RAVENSCROFT RIDING STABLES: Tels: 7830-6669, 54087057 (English owners) 2a av. sur. #3, San Juan del Obispo (2 miles south of Antigua). English (European) style riding on fit, well-trained horses. Accompanied scenic rides & equitation lessons from beginner to intermediate level, intensive courses our speciality. Boots & helmets provided. Please call for reservations & more info.

GOING TO TIKAL? Stay with us, just 15 min. from park entrance. No.1 on TripAdvisor El Remate. Hotel & Restaurant La Casa De Don David.com Finca Ixobel: Ecological hotel & guest house offers cheap accommodations, great food, activities and friendly service. Not far from Tikal or Río Dulce. Visit www.fincaixobel.com

HI-TECH REPAIR, SUPPORT AND SALE: Digital camer-

as, iPods, computers, Windows, Mac, laptops, desktops. Virus problems and upgrades. Enlaces, 6a av. norte #1, La Antigua. Tel: 7832-5555.

CERTIFIED TRANSLATOR IN ANTIGUA. Urgent translations. Contact: translationsgt@gmail.com, Tels: 5630-2405, 7832-5306. Registered in the Ministry of Education and in the U. S. Embassy. Traductor Jurado en Antigua: Traducciones juradas y libres. IMMIGRATION SERVICES: José Caal will do your visa extensions, residencies, stamps from old passports to new one. Anything regarding immigration. Tel: 5518-3128 (office hours) josecaal@hotmail.com INTERNATIONAL LEGAL CONSULTANT, Advising foreign investors in Real Estate, domestic adoptions, divorces, contracts and criminal defense from inside the country. We will protect you from Fraud and extortion. Guatemala resident since 1991. Licensed Texas Attorney: 1982. Office in La Antigua. www.guatemalalegalaid.com Tel: 3436-6852.

INSTRUCTION Horseback Riding, English Equitation Classes: from beginner to intermediate level. Taught by English instructress. See also ad under “Fun Stuff” - Ravenscroft Riding Stables. Tels: 7830-6669, 54087057. MEDITATION COURSE, Primordial sound by certified instructor from the Deepak Chopra Center (Calif.). For more info. please call or drop by (mornings only). Tel: 7832-0245, 2a calle oriente #6, ask for Cynthia. Classes in English or Spanish.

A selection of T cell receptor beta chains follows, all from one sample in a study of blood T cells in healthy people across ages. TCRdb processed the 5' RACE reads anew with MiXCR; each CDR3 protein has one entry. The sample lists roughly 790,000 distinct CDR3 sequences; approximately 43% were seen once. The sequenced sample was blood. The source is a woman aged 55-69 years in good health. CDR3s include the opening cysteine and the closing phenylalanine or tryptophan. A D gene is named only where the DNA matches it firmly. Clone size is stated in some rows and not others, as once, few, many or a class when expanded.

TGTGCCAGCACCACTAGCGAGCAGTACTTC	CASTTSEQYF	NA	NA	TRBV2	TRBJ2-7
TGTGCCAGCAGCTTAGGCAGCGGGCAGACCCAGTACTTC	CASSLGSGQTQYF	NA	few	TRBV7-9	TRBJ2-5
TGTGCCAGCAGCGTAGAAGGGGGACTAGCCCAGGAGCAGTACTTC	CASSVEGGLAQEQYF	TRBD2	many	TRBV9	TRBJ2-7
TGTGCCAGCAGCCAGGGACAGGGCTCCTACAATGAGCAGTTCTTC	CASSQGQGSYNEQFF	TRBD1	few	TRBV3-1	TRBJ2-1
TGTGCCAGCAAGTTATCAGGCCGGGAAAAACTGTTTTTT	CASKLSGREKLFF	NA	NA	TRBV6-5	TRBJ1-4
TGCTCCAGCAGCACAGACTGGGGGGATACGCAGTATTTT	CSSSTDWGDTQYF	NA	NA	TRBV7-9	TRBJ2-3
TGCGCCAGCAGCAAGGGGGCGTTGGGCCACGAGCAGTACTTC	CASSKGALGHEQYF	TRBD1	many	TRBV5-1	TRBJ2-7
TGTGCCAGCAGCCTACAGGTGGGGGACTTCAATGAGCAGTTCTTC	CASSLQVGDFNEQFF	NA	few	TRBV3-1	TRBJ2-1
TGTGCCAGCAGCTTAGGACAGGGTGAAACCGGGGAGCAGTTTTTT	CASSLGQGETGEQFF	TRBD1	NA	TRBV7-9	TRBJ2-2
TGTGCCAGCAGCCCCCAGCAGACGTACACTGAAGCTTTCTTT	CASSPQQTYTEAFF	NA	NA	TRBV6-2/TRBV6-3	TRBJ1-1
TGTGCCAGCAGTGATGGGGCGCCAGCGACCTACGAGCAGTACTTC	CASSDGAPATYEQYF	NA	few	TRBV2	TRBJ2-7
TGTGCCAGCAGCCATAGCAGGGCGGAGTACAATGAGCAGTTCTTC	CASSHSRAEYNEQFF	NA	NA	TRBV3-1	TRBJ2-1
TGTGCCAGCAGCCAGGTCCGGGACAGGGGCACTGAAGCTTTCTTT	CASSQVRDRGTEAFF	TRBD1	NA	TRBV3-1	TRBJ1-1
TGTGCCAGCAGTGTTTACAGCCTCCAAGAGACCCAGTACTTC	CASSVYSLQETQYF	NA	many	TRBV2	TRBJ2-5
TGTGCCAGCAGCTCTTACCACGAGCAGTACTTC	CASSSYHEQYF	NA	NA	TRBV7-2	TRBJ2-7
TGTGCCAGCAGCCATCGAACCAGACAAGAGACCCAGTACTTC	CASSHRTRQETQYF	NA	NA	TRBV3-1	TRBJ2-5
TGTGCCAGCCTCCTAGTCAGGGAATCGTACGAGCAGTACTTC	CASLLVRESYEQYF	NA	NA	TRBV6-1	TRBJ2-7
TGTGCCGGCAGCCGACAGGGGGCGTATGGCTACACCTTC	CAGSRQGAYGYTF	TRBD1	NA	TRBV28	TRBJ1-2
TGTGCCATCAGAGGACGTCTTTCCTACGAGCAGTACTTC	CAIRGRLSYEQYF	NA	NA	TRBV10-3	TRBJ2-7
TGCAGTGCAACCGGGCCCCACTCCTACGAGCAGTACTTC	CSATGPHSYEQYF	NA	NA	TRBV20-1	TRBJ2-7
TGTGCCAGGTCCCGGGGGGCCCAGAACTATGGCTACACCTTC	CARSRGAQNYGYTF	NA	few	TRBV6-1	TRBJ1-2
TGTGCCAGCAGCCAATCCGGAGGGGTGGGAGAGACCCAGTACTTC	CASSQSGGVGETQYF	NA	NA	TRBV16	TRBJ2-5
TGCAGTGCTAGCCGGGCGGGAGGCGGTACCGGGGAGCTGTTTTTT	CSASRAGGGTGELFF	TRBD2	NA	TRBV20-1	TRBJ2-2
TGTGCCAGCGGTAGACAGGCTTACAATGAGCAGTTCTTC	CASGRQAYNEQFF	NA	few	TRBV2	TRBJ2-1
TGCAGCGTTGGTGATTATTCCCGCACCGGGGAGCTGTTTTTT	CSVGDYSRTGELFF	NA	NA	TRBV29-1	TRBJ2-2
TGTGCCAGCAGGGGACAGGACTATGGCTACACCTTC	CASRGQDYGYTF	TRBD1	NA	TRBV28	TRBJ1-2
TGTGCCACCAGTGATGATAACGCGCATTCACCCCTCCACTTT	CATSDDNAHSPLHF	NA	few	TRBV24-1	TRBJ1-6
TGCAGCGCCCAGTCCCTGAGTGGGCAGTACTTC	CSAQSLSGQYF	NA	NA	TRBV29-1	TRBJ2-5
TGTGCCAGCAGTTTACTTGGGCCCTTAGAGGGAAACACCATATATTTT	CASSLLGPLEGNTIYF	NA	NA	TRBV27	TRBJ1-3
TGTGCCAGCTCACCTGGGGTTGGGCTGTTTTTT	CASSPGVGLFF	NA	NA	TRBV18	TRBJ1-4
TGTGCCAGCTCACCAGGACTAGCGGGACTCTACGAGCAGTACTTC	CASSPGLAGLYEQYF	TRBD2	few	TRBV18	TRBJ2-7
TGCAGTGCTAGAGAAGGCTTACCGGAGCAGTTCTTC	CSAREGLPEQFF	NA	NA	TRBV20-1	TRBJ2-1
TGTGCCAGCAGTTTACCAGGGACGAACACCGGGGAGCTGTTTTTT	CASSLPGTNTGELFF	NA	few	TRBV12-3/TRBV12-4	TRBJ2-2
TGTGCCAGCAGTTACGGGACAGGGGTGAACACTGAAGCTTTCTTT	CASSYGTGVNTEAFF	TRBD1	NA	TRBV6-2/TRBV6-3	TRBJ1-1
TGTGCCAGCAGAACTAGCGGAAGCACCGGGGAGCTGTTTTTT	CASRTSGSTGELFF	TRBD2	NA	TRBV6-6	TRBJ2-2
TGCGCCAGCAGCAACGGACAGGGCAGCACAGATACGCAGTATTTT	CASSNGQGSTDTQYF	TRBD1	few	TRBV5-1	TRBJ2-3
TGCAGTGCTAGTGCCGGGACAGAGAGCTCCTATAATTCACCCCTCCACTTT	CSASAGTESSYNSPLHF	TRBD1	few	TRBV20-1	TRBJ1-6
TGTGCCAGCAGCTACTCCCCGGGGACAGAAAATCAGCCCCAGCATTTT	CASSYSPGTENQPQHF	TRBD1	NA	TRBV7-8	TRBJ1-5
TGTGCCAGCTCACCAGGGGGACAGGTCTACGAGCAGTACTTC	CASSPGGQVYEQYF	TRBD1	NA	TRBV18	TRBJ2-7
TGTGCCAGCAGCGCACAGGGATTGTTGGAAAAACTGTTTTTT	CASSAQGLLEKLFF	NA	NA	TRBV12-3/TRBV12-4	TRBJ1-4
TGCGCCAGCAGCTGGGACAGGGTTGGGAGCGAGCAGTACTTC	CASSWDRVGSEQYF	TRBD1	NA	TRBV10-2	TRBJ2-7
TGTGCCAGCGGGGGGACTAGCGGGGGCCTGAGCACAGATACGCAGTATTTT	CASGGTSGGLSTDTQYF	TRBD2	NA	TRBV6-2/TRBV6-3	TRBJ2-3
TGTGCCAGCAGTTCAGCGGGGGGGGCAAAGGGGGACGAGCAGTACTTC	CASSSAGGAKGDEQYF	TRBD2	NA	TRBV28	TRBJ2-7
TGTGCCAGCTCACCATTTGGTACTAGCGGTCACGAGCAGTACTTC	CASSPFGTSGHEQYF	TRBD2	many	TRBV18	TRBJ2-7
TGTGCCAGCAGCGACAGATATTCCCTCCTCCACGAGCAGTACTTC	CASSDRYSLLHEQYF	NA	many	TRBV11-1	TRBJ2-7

BUSINESS OPPORTUNITY KEY LEASE FOR RISTORANT E PIZZERIA NAPOLI, several meters from La Antigua’s Central Park. Restaurant, hotel & a place to live. 40 years of accreditation. Totally equipped (water, electricity, cable). Tels: 48034607, 5416-1748, doncorleone1983@hotmail.com

Retirement; Like your parents... But way cooler! Visit our Book Store at: www.RetireEarlyLifestyle.com https://twitter.com/#!/RetireEarlyLife www.facebook.com/RetireEarlyLifestyle

Adventure: Mountain tours, mountain biking, mule riding, canopy tours, paintball games, birdwatching, coffee tour and tasting. Finca Filadelfia, Tel: 7728-0800, www.filadelfia.com.gt FREE VISIT TO OUR ORGANIC MACADAMIA FARM! Free samples of our chocolates & nuts, facials with our skincare products. Learn & contribute to our sustainable development project. Contact us for reservations at exvalhalla@gmail.com, www.exvalhalla. com or 5889-4925, 5671-9530, 7831-5799. SAILING VACATION: Belize Barrier Reef and Islands. Sailing, Diving, Fishing, Kayaking, Snorkeling. Río Dulce, Lake Izabal, Livingston waterfalls, and more. www.sailing-diving-guatemala.com

EMPLOYMENT Flex/Action script: Positions available for programmers (including trainees) staying or living in Antigua. Short and Long Term. See www.veeops. com/jobs or contact jobs@veeops.com Seeking Native speaker Elementary/Middle school teacher to homeschool 3 children. Must have verifiable experience. Creative, reliable. Send resume to hhrrsc2@gmail.com TRAVEL COMPANY: w/ 10 years of Central American experience is looking for minimum 2-year-commitment for the following positions: sales (creative design & pricing of individualized travel for a wide variety of clients), & operations. Requirements: fluent English, strong computer skills & be a fit with our culture of honesty, sustainability & innovation. Send detailed CV and cover letter to hr@viaventure.com SE BUSCA EJECUTIVO (A) DE VENTAS con experiencia. CV a: ventas@revuemag.com